Happy New Year everybody! It’s that time of year again…time to start anew. Time to put away the last of last year’s clutter and start with a clean slate. Around here, the first day of the year is reserved solely for recovery. Both for the house and for ourselves. Although this year, with the crazy stomach flu we’ve had, we didn’t get up to too much craziness on NYE.
The beginning of the year also marks a turn of the seasons, yes we are just (technically) heading into winter, but we are also seeing every day get longer. Before we know it, spring will be here again! But before I get carried away, let’e talk Winter Brews. As the seasons change, these popular brews will soon be unavailable again for another long year. Okay, so maybe it’s not the last chance but the stocks of the great winter brews will be dwindling quickly. So why not indulge in yet another big boisterous brew during the waning holiday season?
Just a little glimpse of our Christmas fun…
First, we should go over a bit of an educational moment here. Winter brews, called “Winter warmers” by some, are generally very malty in flavour, dark in colour and higher in alcohol content. These are not hard and fast rules of course, but as are many things in life, it is up for interpretation. Regional styles vary by huge amounts. For example, here in North America we enjoy adding spices and sometimes vanilla to our winter brews.
A simple Google search will bring up dozens of “Winter” brews. Locally we have the luxury of having over a dozen local breweries and brewpubs in a 100 km radius to provide us with over a dozen different local varieties. My favourites?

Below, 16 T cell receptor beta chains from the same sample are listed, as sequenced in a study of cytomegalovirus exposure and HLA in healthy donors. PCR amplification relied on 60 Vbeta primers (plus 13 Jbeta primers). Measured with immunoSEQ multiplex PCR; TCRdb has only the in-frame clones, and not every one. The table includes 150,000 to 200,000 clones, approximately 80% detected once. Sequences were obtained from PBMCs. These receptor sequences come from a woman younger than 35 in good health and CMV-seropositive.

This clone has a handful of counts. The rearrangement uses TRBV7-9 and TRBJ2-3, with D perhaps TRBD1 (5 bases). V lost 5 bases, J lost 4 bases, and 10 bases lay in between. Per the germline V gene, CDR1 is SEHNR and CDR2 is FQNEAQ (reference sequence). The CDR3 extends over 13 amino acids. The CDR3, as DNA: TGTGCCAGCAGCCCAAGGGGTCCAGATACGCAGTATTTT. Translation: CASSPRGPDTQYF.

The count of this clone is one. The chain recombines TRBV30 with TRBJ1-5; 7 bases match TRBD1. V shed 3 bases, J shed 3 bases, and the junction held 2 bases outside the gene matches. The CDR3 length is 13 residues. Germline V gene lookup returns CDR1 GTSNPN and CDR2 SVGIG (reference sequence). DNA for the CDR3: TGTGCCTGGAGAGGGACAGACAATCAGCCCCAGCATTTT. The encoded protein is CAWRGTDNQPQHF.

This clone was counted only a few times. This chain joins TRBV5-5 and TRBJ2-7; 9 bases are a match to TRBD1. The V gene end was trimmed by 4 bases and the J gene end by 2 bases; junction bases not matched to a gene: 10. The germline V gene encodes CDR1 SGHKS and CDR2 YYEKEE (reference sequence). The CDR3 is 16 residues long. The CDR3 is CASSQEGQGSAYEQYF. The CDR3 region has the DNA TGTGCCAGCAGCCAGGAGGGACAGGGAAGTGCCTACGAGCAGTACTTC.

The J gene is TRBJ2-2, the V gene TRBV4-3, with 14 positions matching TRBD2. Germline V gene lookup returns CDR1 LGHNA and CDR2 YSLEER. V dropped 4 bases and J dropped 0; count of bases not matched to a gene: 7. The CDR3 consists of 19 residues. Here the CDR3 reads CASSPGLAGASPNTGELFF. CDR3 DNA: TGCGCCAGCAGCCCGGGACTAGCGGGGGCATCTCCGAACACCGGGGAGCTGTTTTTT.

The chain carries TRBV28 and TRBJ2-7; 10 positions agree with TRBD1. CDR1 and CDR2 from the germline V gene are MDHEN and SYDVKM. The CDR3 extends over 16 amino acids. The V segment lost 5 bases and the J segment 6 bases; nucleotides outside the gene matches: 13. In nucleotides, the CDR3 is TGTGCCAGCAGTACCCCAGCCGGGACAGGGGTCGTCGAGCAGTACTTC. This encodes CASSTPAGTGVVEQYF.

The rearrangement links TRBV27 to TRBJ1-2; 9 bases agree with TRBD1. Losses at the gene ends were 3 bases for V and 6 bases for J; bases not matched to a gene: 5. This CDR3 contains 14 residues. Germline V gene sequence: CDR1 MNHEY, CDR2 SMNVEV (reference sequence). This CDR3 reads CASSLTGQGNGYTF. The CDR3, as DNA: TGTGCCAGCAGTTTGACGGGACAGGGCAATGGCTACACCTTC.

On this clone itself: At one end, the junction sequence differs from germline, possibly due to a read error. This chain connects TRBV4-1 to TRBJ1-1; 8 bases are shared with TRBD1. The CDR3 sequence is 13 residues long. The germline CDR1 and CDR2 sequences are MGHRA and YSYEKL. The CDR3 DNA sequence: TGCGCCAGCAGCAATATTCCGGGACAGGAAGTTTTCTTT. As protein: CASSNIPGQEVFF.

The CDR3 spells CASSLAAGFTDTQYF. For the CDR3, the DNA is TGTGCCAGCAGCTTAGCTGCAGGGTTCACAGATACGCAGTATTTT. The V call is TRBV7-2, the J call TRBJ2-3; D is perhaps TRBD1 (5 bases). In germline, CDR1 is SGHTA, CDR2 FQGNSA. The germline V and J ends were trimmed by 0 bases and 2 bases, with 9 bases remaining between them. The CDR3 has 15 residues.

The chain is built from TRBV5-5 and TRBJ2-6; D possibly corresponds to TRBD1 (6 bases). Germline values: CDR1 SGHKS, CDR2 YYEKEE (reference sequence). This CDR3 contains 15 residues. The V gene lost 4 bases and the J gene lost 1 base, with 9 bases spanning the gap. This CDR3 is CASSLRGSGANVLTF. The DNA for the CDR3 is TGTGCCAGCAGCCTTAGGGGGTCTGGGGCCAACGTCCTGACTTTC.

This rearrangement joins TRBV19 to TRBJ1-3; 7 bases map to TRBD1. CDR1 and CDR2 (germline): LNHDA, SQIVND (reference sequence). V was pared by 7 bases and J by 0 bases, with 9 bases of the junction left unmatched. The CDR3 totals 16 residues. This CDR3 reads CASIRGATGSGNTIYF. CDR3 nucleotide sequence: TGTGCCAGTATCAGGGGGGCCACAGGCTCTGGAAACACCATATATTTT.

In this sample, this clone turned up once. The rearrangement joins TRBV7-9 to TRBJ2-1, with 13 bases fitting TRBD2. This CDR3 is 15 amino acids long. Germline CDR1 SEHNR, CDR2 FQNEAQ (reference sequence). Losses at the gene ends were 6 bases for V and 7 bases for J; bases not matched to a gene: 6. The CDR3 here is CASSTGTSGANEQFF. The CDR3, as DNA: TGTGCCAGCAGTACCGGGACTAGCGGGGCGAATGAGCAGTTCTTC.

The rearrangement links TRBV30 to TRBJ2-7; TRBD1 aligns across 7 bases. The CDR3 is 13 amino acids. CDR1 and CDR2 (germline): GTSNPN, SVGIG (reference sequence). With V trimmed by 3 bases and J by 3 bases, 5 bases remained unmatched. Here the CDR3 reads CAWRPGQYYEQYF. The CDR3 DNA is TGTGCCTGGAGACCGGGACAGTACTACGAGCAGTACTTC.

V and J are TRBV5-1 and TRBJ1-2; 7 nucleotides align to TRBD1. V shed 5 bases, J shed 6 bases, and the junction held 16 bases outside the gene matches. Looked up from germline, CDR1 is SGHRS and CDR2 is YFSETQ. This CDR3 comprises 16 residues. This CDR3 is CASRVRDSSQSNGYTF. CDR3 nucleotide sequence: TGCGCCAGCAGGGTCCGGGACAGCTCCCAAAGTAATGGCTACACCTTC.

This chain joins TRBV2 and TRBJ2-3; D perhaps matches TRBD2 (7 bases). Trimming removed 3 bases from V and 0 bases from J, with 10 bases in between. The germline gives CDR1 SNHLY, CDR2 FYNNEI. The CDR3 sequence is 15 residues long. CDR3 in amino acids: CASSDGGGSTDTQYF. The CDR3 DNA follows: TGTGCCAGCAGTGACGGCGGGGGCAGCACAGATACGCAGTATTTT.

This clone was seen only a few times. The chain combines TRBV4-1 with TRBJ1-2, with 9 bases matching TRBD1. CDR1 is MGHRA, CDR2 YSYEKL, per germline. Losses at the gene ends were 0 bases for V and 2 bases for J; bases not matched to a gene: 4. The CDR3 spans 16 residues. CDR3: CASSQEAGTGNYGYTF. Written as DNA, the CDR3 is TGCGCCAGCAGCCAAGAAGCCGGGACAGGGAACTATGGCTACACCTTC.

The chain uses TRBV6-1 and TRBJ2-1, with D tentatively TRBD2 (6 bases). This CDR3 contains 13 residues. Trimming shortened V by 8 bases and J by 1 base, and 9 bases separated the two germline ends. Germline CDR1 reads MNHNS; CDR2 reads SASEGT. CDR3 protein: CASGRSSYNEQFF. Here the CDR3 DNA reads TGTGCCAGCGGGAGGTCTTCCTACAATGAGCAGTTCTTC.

In no particular order:
I am in no way giving justice to the local brew scene with this small list. However, the local scene is just a small part of Guilty Kitchen’s readership.
So without further adieu, my winter brew list from North America:
Okay, so I haven’t tried a lot of out of town winter brews. Here is where I look to you dear reader to help us out! Name a winter brew you like! I will see if we can find some locally. I am willing to try anything once…
The one thing I haven’t mentioned yet, for fear of sounding snobby, is the fact that there are a large number of winter brews that are just plain bad. This can be pretty annoying once you bring a bottle home with a higher than normal price tag and have the privilege of choking it down for the rest of the evening doing that *mnnnnayy mnnnaaayy* face after every sip. We will prevail my fellow beer snobs! The cream will rise to the top and we won’t have to see this abomination again next year… I hope.
So get down to your local pub, tavern, liquor store or Safeway and buy that Winter brew you have been eyeing for weeks before it’s gone! I mean hell, you have to try vast amounts before you will find the ones you love, right?
What to pair with winter beers: